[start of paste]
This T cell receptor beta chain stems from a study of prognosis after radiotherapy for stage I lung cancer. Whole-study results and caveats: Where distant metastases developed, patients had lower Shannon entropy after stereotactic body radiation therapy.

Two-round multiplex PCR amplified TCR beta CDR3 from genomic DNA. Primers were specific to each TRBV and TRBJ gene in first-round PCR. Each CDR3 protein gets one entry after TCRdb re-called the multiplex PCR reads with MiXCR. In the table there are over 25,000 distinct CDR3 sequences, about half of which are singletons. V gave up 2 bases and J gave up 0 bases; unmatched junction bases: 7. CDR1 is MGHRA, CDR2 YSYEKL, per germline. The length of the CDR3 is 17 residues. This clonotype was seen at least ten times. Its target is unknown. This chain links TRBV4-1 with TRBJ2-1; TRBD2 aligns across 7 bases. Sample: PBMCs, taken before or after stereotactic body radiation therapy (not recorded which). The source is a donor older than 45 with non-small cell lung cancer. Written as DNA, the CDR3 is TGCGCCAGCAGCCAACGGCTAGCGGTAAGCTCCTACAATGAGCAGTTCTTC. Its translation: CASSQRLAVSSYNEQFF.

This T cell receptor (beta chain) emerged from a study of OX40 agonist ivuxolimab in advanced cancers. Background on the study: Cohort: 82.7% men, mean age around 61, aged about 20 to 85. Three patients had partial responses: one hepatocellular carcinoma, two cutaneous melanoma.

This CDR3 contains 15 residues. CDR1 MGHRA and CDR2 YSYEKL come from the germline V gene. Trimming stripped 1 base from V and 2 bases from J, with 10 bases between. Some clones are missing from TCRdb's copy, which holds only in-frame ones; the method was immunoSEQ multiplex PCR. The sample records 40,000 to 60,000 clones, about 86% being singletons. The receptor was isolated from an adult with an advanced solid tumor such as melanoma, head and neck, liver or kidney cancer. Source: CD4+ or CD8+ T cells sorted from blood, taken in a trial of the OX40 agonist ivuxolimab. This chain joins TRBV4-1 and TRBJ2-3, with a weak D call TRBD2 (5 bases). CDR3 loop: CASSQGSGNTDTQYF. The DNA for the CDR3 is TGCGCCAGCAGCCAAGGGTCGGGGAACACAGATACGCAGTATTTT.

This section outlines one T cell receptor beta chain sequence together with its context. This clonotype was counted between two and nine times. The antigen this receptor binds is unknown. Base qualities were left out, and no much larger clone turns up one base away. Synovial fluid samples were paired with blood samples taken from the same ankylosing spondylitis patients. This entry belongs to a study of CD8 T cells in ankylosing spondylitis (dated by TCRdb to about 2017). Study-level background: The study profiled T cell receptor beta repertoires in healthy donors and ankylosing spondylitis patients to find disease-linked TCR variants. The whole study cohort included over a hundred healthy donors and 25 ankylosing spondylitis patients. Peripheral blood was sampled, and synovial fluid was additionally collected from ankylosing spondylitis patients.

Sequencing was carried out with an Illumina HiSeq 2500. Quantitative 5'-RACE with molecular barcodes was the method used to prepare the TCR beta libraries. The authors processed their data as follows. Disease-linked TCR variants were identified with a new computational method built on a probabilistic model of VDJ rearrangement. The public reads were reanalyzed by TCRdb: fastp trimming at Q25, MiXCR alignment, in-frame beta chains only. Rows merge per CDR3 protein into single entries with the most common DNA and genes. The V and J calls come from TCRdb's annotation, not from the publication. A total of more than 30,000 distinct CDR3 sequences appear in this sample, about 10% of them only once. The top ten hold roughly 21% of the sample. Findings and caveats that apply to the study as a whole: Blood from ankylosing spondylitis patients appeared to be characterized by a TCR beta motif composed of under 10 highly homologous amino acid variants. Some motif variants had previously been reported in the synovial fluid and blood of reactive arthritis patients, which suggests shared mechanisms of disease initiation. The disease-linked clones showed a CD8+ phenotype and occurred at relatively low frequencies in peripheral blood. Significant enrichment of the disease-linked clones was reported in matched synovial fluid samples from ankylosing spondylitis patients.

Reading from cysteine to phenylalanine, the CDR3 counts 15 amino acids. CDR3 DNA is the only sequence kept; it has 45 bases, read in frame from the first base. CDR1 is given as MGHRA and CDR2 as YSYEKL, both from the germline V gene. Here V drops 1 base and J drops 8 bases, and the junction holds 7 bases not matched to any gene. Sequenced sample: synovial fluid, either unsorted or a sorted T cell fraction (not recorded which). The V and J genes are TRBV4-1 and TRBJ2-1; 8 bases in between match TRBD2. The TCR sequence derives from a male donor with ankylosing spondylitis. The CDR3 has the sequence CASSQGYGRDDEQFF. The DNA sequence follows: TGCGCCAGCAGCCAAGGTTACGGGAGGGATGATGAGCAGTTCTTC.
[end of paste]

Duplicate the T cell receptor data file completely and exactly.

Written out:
This T cell receptor beta chain stems from a study of prognosis after radiotherapy for stage I lung cancer. Whole-study results and caveats: Where distant metastases developed, patients had lower Shannon entropy after stereotactic body radiation therapy.

Two-round multiplex PCR amplified TCR beta CDR3 from genomic DNA. Primers were specific to each TRBV and TRBJ gene in first-round PCR. Each CDR3 protein gets one entry after TCRdb re-called the multiplex PCR reads with MiXCR. In the table there are over 25,000 distinct CDR3 sequences, about half of which are singletons. V gave up 2 bases and J gave up 0 bases; unmatched junction bases: 7. CDR1 is MGHRA, CDR2 YSYEKL, per germline. The length of the CDR3 is 17 residues. This clonotype was seen at least ten times. Its target is unknown. This chain links TRBV4-1 with TRBJ2-1; TRBD2 aligns across 7 bases. Sample: PBMCs, taken before or after stereotactic body radiation therapy (not recorded which). The source is a donor older than 45 with non-small cell lung cancer. Written as DNA, the CDR3 is TGCGCCAGCAGCCAACGGCTAGCGGTAAGCTCCTACAATGAGCAGTTCTTC. Its translation: CASSQRLAVSSYNEQFF.

This T cell receptor (beta chain) emerged from a study of OX40 agonist ivuxolimab in advanced cancers. Background on the study: Cohort: 82.7% men, mean age around 61, aged about 20 to 85. Three patients had partial responses: one hepatocellular carcinoma, two cutaneous melanoma.

This CDR3 contains 15 residues. CDR1 MGHRA and CDR2 YSYEKL come from the germline V gene. Trimming stripped 1 base from V and 2 bases from J, with 10 bases between. Some clones are missing from TCRdb's copy, which holds only in-frame ones; the method was immunoSEQ multiplex PCR. The sample records 40,000 to 60,000 clones, about 86% being singletons. The receptor was isolated from an adult with an advanced solid tumor such as melanoma, head and neck, liver or kidney cancer. Source: CD4+ or CD8+ T cells sorted from blood, taken in a trial of the OX40 agonist ivuxolimab. This chain joins TRBV4-1 and TRBJ2-3, with a weak D call TRBD2 (5 bases). CDR3 loop: CASSQGSGNTDTQYF. The DNA for the CDR3 is TGCGCCAGCAGCCAAGGGTCGGGGAACACAGATACGCAGTATTTT.

This section outlines one T cell receptor beta chain sequence together with its context. This clonotype was counted between two and nine times. The antigen this receptor binds is unknown. Base qualities were left out, and no much larger clone turns up one base away. Synovial fluid samples were paired with blood samples taken from the same ankylosing spondylitis patients. This entry belongs to a study of CD8 T cells in ankylosing spondylitis (dated by TCRdb to about 2017). Study-level background: The study profiled T cell receptor beta repertoires in healthy donors and ankylosing spondylitis patients to find disease-linked TCR variants. The whole study cohort included over a hundred healthy donors and 25 ankylosing spondylitis patients. Peripheral blood was sampled, and synovial fluid was additionally collected from ankylosing spondylitis patients.

Sequencing was carried out with an Illumina HiSeq 2500. Quantitative 5'-RACE with molecular barcodes was the method used to prepare the TCR beta libraries. The authors processed their data as follows. Disease-linked TCR variants were identified with a new computational method built on a probabilistic model of VDJ rearrangement. The public reads were reanalyzed by TCRdb: fastp trimming at Q25, MiXCR alignment, in-frame beta chains only. Rows merge per CDR3 protein into single entries with the most common DNA and genes. The V and J calls come from TCRdb's annotation, not from the publication. A total of more than 30,000 distinct CDR3 sequences appear in this sample, about 10% of them only once. The top ten hold roughly 21% of the sample. Findings and caveats that apply to the study as a whole: Blood from ankylosing spondylitis patients appeared to be characterized by a TCR beta motif composed of under 10 highly homologous amino acid variants. Some motif variants had previously been reported in the synovial fluid and blood of reactive arthritis patients, which suggests shared mechanisms of disease initiation. The disease-linked clones showed a CD8+ phenotype and occurred at relatively low frequencies in peripheral blood. Significant enrichment of the disease-linked clones was reported in matched synovial fluid samples from ankylosing spondylitis patients.

Reading from cysteine to phenylalanine, the CDR3 counts 15 amino acids. CDR3 DNA is the only sequence kept; it has 45 bases, read in frame from the first base. CDR1 is given as MGHRA and CDR2 as YSYEKL, both from the germline V gene. Here V drops 1 base and J drops 8 bases, and the junction holds 7 bases not matched to any gene. Sequenced sample: synovial fluid, either unsorted or a sorted T cell fraction (not recorded which). The V and J genes are TRBV4-1 and TRBJ2-1; 8 bases in between match TRBD2. The TCR sequence derives from a male donor with ankylosing spondylitis. The CDR3 has the sequence CASSQGYGRDDEQFF. The DNA sequence follows: TGCGCCAGCAGCCAAGGTTACGGGAGGGATGATGAGCAGTTCTTC.